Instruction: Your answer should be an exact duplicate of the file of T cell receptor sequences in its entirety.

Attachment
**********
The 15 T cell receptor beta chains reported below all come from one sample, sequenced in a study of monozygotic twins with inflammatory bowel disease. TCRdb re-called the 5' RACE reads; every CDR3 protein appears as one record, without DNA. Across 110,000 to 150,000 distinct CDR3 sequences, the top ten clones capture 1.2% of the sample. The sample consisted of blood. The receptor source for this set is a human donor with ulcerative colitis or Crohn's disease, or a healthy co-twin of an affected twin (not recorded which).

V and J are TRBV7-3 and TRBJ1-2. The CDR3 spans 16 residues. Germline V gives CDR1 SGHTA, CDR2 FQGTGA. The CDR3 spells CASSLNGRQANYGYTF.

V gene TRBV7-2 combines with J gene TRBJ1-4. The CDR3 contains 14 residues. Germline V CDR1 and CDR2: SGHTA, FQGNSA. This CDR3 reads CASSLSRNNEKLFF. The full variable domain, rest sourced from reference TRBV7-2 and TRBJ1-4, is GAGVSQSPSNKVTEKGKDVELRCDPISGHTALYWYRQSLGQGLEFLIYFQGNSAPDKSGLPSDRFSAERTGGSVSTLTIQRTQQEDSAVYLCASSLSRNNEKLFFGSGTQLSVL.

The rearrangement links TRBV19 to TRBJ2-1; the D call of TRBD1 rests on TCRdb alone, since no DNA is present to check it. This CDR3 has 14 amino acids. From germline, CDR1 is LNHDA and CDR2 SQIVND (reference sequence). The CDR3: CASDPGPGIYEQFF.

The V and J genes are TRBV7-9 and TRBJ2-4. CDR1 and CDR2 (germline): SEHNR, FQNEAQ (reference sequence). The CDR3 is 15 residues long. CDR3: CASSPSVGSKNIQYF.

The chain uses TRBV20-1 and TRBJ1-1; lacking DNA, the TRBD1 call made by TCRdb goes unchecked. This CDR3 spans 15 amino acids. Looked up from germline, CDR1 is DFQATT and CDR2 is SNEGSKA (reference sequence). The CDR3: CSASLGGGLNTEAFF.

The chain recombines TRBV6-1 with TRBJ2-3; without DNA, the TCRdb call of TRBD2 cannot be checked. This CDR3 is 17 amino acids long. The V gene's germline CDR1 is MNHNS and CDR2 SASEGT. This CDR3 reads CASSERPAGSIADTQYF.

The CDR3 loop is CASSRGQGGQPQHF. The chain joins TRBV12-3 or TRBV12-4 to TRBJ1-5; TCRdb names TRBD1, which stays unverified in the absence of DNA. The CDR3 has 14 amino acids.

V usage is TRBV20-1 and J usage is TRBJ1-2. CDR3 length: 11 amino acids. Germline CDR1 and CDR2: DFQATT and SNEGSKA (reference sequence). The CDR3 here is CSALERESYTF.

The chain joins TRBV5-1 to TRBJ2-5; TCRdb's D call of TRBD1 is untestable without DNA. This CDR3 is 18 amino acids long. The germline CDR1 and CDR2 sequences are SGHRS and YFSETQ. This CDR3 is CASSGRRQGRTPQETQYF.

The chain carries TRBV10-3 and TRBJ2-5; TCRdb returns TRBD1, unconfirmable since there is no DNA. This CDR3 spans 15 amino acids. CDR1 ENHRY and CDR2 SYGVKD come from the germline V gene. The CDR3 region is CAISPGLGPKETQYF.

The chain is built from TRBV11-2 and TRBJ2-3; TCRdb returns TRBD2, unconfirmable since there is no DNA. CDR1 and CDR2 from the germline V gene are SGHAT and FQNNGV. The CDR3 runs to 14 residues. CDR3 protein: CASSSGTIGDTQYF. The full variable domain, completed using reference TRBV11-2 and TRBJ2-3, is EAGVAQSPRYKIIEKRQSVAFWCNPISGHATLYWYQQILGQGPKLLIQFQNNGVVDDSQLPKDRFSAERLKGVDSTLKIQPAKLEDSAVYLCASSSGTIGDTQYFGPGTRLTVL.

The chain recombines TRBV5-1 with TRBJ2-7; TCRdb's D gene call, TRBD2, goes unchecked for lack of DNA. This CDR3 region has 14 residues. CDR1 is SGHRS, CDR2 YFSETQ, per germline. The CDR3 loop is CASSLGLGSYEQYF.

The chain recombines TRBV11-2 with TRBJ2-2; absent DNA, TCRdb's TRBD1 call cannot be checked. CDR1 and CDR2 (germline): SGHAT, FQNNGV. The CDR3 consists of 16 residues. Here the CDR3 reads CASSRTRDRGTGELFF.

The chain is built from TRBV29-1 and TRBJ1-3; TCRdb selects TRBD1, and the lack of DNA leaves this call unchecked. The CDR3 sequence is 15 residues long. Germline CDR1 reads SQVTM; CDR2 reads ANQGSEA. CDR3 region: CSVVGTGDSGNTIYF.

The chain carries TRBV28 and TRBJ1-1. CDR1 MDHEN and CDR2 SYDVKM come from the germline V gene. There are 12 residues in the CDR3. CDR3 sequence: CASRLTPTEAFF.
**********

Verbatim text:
The 15 T cell receptor beta chains reported below all come from one sample, sequenced in a study of monozygotic twins with inflammatory bowel disease. TCRdb re-called the 5' RACE reads; every CDR3 protein appears as one record, without DNA. Across 110,000 to 150,000 distinct CDR3 sequences, the top ten clones capture 1.2% of the sample. The sample consisted of blood. The receptor source for this set is a human donor with ulcerative colitis or Crohn's disease, or a healthy co-twin of an affected twin (not recorded which).

V and J are TRBV7-3 and TRBJ1-2. The CDR3 spans 16 residues. Germline V gives CDR1 SGHTA, CDR2 FQGTGA. The CDR3 spells CASSLNGRQANYGYTF.

V gene TRBV7-2 combines with J gene TRBJ1-4. The CDR3 contains 14 residues. Germline V CDR1 and CDR2: SGHTA, FQGNSA. This CDR3 reads CASSLSRNNEKLFF. The full variable domain, rest sourced from reference TRBV7-2 and TRBJ1-4, is GAGVSQSPSNKVTEKGKDVELRCDPISGHTALYWYRQSLGQGLEFLIYFQGNSAPDKSGLPSDRFSAERTGGSVSTLTIQRTQQEDSAVYLCASSLSRNNEKLFFGSGTQLSVL.

The rearrangement links TRBV19 to TRBJ2-1; the D call of TRBD1 rests on TCRdb alone, since no DNA is present to check it. This CDR3 has 14 amino acids. From germline, CDR1 is LNHDA and CDR2 SQIVND (reference sequence). The CDR3: CASDPGPGIYEQFF.

The V and J genes are TRBV7-9 and TRBJ2-4. CDR1 and CDR2 (germline): SEHNR, FQNEAQ (reference sequence). The CDR3 is 15 residues long. CDR3: CASSPSVGSKNIQYF.

The chain uses TRBV20-1 and TRBJ1-1; lacking DNA, the TRBD1 call made by TCRdb goes unchecked. This CDR3 spans 15 amino acids. Looked up from germline, CDR1 is DFQATT and CDR2 is SNEGSKA (reference sequence). The CDR3: CSASLGGGLNTEAFF.

The chain recombines TRBV6-1 with TRBJ2-3; without DNA, the TCRdb call of TRBD2 cannot be checked. This CDR3 is 17 amino acids long. The V gene's germline CDR1 is MNHNS and CDR2 SASEGT. This CDR3 reads CASSERPAGSIADTQYF.

The CDR3 loop is CASSRGQGGQPQHF. The chain joins TRBV12-3 or TRBV12-4 to TRBJ1-5; TCRdb names TRBD1, which stays unverified in the absence of DNA. The CDR3 has 14 amino acids.

V usage is TRBV20-1 and J usage is TRBJ1-2. CDR3 length: 11 amino acids. Germline CDR1 and CDR2: DFQATT and SNEGSKA (reference sequence). The CDR3 here is CSALERESYTF.

The chain joins TRBV5-1 to TRBJ2-5; TCRdb's D call of TRBD1 is untestable without DNA. This CDR3 is 18 amino acids long. The germline CDR1 and CDR2 sequences are SGHRS and YFSETQ. This CDR3 is CASSGRRQGRTPQETQYF.

The chain carries TRBV10-3 and TRBJ2-5; TCRdb returns TRBD1, unconfirmable since there is no DNA. This CDR3 spans 15 amino acids. CDR1 ENHRY and CDR2 SYGVKD come from the germline V gene. The CDR3 region is CAISPGLGPKETQYF.

The chain is built from TRBV11-2 and TRBJ2-3; TCRdb returns TRBD2, unconfirmable since there is no DNA. CDR1 and CDR2 from the germline V gene are SGHAT and FQNNGV. The CDR3 runs to 14 residues. CDR3 protein: CASSSGTIGDTQYF. The full variable domain, completed using reference TRBV11-2 and TRBJ2-3, is EAGVAQSPRYKIIEKRQSVAFWCNPISGHATLYWYQQILGQGPKLLIQFQNNGVVDDSQLPKDRFSAERLKGVDSTLKIQPAKLEDSAVYLCASSSGTIGDTQYFGPGTRLTVL.

The chain recombines TRBV5-1 with TRBJ2-7; TCRdb's D gene call, TRBD2, goes unchecked for lack of DNA. This CDR3 region has 14 residues. CDR1 is SGHRS, CDR2 YFSETQ, per germline. The CDR3 loop is CASSLGLGSYEQYF.

The chain recombines TRBV11-2 with TRBJ2-2; absent DNA, TCRdb's TRBD1 call cannot be checked. CDR1 and CDR2 (germline): SGHAT, FQNNGV. The CDR3 consists of 16 residues. Here the CDR3 reads CASSRTRDRGTGELFF.

The chain is built from TRBV29-1 and TRBJ1-3; TCRdb selects TRBD1, and the lack of DNA leaves this call unchecked. The CDR3 sequence is 15 residues long. Germline CDR1 reads SQVTM; CDR2 reads ANQGSEA. CDR3 region: CSVVGTGDSGNTIYF.

The chain carries TRBV28 and TRBJ1-1. CDR1 MDHEN and CDR2 SYDVKM come from the germline V gene. There are 12 residues in the CDR3. CDR3 sequence: CASRLTPTEAFF.